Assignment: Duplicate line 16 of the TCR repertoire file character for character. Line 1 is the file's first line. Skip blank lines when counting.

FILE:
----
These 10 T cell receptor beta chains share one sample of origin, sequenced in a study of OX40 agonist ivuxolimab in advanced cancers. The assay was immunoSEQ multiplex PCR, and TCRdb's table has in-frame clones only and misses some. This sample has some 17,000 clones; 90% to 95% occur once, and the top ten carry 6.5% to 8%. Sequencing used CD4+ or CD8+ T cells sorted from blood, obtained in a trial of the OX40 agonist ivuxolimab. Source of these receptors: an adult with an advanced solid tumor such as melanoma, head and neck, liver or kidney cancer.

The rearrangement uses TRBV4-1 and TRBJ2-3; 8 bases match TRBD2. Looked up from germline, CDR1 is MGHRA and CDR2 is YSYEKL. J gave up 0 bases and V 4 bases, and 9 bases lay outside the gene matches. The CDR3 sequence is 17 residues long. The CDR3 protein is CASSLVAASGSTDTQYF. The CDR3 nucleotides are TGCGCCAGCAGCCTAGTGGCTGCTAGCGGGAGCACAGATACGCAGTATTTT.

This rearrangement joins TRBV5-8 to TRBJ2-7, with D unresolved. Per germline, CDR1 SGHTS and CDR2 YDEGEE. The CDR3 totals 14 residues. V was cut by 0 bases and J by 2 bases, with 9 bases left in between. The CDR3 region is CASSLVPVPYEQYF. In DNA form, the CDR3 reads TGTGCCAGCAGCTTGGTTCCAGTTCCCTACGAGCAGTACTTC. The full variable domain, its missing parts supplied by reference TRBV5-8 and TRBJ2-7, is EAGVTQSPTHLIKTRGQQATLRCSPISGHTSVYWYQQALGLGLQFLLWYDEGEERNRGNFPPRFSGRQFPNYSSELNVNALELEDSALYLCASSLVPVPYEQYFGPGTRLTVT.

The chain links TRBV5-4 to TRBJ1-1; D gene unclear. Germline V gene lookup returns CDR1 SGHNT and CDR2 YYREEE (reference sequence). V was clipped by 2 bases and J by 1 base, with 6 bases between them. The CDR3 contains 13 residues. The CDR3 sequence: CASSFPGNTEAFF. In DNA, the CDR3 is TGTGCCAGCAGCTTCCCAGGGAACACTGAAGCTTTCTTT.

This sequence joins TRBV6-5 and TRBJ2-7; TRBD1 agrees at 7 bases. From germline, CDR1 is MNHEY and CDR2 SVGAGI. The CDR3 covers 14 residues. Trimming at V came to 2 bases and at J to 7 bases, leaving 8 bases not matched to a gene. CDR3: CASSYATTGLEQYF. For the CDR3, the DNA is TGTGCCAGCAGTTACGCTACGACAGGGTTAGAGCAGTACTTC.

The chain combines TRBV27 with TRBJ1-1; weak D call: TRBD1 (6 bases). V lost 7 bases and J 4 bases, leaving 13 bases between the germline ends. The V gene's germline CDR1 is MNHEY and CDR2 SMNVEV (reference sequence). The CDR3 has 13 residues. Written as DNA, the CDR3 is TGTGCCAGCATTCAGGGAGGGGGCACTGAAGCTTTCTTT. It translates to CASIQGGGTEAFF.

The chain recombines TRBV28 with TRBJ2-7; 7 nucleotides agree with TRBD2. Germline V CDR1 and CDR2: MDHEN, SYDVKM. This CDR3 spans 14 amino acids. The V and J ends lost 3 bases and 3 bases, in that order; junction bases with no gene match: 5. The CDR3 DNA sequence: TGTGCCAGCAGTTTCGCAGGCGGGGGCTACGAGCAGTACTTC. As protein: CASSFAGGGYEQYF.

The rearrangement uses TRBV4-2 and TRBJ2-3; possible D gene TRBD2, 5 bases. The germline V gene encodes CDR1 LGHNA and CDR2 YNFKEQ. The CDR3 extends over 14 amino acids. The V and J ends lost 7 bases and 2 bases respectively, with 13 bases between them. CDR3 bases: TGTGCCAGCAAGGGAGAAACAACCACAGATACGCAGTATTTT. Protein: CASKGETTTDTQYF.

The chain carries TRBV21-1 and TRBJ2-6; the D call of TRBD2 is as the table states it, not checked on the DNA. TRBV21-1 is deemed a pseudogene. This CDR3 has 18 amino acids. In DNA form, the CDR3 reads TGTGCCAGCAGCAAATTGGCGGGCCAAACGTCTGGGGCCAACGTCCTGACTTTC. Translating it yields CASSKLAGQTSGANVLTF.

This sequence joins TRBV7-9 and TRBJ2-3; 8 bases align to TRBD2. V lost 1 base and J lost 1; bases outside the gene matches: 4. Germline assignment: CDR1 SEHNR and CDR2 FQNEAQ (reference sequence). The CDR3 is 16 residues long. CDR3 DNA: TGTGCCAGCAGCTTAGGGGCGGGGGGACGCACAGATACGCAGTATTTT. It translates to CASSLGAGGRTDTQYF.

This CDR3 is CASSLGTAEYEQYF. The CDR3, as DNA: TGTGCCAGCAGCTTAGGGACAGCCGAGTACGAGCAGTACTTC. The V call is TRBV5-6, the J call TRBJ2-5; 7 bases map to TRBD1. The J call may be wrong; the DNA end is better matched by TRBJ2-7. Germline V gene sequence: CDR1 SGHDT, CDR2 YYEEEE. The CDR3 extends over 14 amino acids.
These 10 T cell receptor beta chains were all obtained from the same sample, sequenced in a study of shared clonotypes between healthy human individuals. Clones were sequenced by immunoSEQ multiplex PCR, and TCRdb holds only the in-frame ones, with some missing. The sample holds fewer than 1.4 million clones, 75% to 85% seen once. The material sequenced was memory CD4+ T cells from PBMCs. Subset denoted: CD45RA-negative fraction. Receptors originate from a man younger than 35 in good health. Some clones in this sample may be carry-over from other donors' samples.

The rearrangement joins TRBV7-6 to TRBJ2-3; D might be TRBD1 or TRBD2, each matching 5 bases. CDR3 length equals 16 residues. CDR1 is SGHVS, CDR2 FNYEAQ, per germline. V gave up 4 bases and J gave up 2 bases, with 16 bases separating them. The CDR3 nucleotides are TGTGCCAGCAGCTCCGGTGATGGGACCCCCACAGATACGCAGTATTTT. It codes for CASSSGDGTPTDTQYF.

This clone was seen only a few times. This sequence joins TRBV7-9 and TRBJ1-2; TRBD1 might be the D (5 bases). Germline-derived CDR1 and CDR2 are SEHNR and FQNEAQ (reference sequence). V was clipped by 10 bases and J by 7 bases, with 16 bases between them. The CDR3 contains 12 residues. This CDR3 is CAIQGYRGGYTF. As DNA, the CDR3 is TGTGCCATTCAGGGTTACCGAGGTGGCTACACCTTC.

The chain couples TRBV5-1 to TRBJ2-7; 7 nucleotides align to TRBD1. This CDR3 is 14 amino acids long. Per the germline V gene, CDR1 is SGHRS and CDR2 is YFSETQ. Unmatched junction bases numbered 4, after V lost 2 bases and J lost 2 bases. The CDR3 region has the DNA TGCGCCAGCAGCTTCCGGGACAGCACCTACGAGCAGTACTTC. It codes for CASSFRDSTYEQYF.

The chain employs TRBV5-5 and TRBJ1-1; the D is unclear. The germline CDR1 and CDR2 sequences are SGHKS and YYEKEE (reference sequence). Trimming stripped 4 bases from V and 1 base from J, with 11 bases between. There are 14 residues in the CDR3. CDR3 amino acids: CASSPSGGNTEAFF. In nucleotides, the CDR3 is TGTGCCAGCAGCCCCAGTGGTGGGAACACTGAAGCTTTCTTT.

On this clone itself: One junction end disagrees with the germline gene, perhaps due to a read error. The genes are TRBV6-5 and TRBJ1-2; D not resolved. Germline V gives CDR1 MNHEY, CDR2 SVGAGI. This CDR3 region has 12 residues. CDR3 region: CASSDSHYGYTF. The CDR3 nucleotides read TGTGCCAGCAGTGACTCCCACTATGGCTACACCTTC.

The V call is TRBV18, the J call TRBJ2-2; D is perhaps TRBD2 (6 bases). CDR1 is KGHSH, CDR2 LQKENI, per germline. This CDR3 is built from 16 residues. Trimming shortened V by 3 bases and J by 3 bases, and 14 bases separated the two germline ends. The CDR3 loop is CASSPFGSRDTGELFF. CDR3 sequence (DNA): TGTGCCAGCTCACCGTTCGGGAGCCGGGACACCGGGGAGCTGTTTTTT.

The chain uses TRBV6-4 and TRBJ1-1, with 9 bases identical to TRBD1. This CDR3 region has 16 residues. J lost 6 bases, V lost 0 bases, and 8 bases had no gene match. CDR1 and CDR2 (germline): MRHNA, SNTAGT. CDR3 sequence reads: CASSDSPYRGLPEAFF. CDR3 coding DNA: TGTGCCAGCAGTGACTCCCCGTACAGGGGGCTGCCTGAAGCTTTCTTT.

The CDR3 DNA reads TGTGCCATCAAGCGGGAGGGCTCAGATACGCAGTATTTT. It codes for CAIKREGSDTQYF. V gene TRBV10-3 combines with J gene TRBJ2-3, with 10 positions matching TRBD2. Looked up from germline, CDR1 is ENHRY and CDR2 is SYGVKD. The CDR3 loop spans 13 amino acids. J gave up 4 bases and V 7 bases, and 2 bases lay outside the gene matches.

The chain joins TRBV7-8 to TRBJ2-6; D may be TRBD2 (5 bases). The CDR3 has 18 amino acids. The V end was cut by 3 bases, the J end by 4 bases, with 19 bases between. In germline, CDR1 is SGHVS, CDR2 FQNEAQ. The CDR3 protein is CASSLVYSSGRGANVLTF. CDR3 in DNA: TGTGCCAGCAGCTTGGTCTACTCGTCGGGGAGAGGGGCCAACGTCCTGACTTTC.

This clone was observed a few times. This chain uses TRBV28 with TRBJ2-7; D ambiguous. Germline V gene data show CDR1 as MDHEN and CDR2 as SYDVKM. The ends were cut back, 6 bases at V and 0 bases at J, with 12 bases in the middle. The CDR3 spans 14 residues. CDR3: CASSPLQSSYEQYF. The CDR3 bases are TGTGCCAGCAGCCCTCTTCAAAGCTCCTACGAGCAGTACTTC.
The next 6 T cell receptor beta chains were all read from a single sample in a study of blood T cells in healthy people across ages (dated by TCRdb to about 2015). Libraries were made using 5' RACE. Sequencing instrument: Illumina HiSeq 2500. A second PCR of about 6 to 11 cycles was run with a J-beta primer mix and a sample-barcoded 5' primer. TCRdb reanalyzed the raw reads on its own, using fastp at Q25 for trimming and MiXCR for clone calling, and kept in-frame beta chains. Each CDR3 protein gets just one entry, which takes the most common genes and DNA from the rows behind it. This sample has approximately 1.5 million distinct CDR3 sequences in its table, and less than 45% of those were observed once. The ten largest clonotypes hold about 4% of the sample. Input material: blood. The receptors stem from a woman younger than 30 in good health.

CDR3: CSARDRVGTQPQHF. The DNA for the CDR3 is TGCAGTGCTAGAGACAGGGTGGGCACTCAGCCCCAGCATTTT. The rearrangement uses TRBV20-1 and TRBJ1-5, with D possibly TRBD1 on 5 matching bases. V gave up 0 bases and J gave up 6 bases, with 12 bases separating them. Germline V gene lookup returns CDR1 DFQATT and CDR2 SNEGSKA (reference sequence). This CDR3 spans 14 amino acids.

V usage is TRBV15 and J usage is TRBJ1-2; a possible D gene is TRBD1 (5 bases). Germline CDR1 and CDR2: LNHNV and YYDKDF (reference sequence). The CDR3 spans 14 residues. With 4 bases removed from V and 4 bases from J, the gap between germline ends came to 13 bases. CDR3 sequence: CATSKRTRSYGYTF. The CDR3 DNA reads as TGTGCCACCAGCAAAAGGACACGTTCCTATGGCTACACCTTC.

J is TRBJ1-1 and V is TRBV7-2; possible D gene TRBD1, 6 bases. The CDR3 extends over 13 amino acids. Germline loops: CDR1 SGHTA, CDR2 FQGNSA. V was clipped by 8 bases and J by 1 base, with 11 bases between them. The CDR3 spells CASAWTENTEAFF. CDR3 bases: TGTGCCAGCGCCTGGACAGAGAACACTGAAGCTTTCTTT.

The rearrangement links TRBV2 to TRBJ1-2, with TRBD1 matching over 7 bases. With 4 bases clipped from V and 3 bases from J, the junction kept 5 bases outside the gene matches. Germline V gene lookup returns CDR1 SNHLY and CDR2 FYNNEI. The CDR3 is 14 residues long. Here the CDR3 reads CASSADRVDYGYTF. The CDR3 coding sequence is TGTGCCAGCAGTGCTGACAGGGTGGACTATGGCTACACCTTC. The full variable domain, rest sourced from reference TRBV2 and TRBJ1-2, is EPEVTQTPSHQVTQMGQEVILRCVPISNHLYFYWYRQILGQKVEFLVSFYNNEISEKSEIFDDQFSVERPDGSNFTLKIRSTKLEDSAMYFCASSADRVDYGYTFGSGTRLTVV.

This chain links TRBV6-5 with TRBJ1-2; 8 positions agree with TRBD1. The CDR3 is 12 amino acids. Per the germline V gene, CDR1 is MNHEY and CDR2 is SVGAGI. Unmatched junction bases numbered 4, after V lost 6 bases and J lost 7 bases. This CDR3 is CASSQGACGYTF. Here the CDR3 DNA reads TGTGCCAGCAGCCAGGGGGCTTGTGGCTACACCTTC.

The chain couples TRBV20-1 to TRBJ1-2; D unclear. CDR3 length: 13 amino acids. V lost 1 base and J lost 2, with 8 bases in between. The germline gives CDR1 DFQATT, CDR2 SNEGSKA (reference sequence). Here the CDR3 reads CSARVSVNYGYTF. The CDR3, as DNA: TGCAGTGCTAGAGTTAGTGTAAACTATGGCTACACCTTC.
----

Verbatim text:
The chain employs TRBV5-5 and TRBJ1-1; the D is unclear. The germline CDR1 and CDR2 sequences are SGHKS and YYEKEE (reference sequence). Trimming stripped 4 bases from V and 1 base from J, with 11 bases between. There are 14 residues in the CDR3. CDR3 amino acids: CASSPSGGNTEAFF. In nucleotides, the CDR3 is TGTGCCAGCAGCCCCAGTGGTGGGAACACTGAAGCTTTCTTT.